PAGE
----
Remembering My Good Friend Bob Jones
By Bill Traylor
It was around July of 1983 when I first met the man, Bob Jones, that would have the most influence on me and my career in Gospel Music.
After The Zondervan Corporation bought The Benson Company in 1982, they decided to break the once large Zondervan into four divisions with new presidents for each. Bob Jones was appointed as president for the music division of Zondervan which included Singspiration Music, Stamps Baxter Music, and distributed labels, including my label RiverSong Records.
I was tasked with picking up the new music president at the airport which turned out to be my introduction to Bob Jones. I knew we were going to get along just fine from the moment he got in my car. He popped in a Southern Gospel CD and wanted to know what I thought. Of course, it was of the SongFellows Quartet. Bob was the SongFellows baritone singer and his dad, Bob Jones, Sr. was the lead singer. I can’t remember what I said about the CD, but I do remember fondly that moment because it was the start of a friendship that lasted more than 40 years.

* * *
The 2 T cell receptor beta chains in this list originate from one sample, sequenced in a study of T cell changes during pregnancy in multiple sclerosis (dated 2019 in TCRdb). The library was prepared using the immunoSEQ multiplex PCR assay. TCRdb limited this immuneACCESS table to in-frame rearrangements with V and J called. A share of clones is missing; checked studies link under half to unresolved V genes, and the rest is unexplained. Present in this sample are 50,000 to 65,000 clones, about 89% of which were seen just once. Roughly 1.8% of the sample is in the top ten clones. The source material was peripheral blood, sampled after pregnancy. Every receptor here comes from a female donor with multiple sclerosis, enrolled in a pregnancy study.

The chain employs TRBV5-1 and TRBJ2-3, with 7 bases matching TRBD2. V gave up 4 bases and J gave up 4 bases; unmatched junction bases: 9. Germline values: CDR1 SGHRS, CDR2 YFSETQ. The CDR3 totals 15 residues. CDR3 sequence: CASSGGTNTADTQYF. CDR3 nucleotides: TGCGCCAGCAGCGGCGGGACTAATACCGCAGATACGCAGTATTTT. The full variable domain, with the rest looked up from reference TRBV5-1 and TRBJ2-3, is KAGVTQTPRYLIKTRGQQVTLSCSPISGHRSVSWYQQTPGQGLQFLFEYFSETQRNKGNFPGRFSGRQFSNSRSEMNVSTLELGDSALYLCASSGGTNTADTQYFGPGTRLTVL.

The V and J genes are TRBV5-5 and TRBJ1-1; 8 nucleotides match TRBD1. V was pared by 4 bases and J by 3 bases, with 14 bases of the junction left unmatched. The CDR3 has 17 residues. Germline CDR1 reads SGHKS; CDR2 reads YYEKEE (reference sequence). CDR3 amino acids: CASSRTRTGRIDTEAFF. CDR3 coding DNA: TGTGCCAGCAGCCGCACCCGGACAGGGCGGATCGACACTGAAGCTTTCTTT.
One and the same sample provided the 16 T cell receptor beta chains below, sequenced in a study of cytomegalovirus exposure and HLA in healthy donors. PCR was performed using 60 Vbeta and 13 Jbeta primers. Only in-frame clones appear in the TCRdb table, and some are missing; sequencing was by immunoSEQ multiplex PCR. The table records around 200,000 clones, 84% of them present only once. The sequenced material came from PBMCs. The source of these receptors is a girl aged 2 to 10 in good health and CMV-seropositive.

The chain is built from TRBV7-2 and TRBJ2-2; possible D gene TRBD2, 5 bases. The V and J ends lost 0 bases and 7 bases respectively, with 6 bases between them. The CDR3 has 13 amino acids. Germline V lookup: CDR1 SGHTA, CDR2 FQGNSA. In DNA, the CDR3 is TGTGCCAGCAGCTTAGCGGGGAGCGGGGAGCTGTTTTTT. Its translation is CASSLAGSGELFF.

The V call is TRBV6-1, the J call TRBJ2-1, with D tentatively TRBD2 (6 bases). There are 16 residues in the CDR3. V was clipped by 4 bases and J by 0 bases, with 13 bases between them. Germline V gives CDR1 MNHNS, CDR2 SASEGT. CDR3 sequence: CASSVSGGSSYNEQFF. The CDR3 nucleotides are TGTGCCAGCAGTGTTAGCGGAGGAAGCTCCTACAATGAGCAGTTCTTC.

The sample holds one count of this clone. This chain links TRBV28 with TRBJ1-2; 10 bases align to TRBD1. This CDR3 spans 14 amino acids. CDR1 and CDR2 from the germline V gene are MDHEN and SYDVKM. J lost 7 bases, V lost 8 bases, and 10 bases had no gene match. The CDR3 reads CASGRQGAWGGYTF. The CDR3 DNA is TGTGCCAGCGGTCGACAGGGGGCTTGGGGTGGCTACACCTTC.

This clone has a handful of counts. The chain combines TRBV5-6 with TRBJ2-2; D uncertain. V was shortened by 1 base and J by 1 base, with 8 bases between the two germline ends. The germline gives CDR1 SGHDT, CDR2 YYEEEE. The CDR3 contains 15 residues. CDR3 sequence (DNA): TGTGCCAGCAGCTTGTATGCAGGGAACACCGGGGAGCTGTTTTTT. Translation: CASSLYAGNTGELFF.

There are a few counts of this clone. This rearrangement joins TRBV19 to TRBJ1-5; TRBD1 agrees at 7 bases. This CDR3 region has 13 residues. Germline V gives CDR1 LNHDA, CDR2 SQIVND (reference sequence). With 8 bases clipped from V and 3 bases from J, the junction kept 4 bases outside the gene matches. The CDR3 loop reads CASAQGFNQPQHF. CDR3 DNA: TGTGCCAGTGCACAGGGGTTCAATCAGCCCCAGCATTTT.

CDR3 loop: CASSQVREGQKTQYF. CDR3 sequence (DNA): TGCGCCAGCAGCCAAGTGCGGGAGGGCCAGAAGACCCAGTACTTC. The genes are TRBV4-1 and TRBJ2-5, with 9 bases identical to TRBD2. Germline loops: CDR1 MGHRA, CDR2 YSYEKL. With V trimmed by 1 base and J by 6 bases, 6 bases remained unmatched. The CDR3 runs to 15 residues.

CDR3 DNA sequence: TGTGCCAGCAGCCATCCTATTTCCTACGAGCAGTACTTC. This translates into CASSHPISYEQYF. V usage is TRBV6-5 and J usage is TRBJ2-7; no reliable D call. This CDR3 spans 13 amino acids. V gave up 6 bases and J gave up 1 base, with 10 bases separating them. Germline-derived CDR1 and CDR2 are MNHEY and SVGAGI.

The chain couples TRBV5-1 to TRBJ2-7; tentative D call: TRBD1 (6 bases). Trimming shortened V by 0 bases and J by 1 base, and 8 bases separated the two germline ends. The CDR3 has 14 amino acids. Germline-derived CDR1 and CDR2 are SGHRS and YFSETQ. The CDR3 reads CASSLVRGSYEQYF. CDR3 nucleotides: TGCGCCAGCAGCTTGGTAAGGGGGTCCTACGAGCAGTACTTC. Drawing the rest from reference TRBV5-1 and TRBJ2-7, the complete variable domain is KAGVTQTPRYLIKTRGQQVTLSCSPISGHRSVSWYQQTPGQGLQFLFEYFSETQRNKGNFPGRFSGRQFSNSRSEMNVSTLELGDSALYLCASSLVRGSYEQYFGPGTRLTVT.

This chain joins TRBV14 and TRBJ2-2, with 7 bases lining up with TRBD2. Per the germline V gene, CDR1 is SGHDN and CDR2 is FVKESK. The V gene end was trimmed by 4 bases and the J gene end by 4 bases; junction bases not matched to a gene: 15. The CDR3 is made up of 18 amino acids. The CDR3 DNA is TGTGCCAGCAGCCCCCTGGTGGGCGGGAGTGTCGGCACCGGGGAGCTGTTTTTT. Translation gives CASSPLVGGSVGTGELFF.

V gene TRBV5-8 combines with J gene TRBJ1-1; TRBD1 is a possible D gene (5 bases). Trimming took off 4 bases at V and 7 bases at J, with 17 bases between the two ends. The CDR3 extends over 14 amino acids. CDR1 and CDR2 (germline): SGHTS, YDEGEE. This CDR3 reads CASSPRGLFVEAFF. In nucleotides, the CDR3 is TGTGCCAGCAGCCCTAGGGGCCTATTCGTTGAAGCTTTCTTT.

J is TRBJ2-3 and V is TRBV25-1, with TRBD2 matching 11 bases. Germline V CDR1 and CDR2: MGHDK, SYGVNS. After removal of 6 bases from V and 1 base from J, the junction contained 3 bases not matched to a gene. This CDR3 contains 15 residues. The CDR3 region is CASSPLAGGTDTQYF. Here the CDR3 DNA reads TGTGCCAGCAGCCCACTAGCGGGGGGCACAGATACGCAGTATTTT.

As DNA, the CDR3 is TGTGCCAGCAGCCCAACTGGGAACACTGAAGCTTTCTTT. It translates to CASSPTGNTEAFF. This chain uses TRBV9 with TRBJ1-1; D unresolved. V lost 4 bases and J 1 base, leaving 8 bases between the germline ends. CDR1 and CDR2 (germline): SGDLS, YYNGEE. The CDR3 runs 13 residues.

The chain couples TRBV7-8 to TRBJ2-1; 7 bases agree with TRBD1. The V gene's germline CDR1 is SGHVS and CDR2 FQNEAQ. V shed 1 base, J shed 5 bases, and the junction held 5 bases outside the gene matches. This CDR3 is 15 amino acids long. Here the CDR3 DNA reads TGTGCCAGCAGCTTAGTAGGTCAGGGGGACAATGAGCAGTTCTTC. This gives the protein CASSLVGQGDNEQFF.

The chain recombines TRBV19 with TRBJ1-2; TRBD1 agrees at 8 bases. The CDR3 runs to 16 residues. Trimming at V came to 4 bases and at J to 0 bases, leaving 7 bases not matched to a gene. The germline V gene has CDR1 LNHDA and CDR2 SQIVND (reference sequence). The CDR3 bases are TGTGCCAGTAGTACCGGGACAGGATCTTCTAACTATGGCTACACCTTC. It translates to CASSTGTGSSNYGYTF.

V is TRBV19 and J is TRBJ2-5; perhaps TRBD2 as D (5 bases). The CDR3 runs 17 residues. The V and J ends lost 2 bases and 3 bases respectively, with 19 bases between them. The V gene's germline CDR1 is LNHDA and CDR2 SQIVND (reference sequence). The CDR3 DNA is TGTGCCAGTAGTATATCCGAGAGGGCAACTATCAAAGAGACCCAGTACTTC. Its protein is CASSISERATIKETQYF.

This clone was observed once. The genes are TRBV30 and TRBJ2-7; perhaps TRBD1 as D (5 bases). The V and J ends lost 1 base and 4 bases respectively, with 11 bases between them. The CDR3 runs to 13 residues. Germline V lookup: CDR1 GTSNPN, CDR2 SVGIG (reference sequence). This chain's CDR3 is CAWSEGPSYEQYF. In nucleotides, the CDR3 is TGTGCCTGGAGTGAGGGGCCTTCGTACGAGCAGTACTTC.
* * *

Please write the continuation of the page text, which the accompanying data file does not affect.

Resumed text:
Initially, Bob offered me the position of General Manager of Stamps Baxter Music; what a privilege that was. I served in that position for one year before there was a change of management at the Benson Company leaving the president’s position vacant. Bob had taken firm control of Benson. Because of his background in Southern Gospel, he was looking for someone who appreciated the heritage of that music to fill the position. Bob offered me the position of a lifetime as president of the company that gave me my first job in Gospel Music in 1978 in radio promotions.
Under Bob’s leadership, Benson grew from 6 million in sales to over 20 million in sales in just 2 years. Bob taught me the value of a good business plan, how to read financials, and how to forecast for future business. He was an expert at it all! Gospel Music grew under Bob’s leadership, especially Southern Gospel. I was blessed and honored to be along for the ride!
Bob’s career took many paths. He was president of Samick Music (then the world’s largest manufacturer of pianos and guitars), vice president of Steinway Pianos, and vice president of Baldwin Pianos. He was the SongFellows Quartet’s baritone for decades, and the lead singer after the passing of his father. He closed out his life singing with his two dear friends Rick Strickland and Tank Tackett as the SongFellows. Bob never lost his enthusiasm for music or his desire to spread the gospel through song.
Bob was a brilliant businessman, a devoted father, and a wonderful husband. His passing has left huge holes in the lives of those who knew him and the industry he loved so much. His contributions to both will continue for decades. I will be forever grateful for his mentorship and friendship.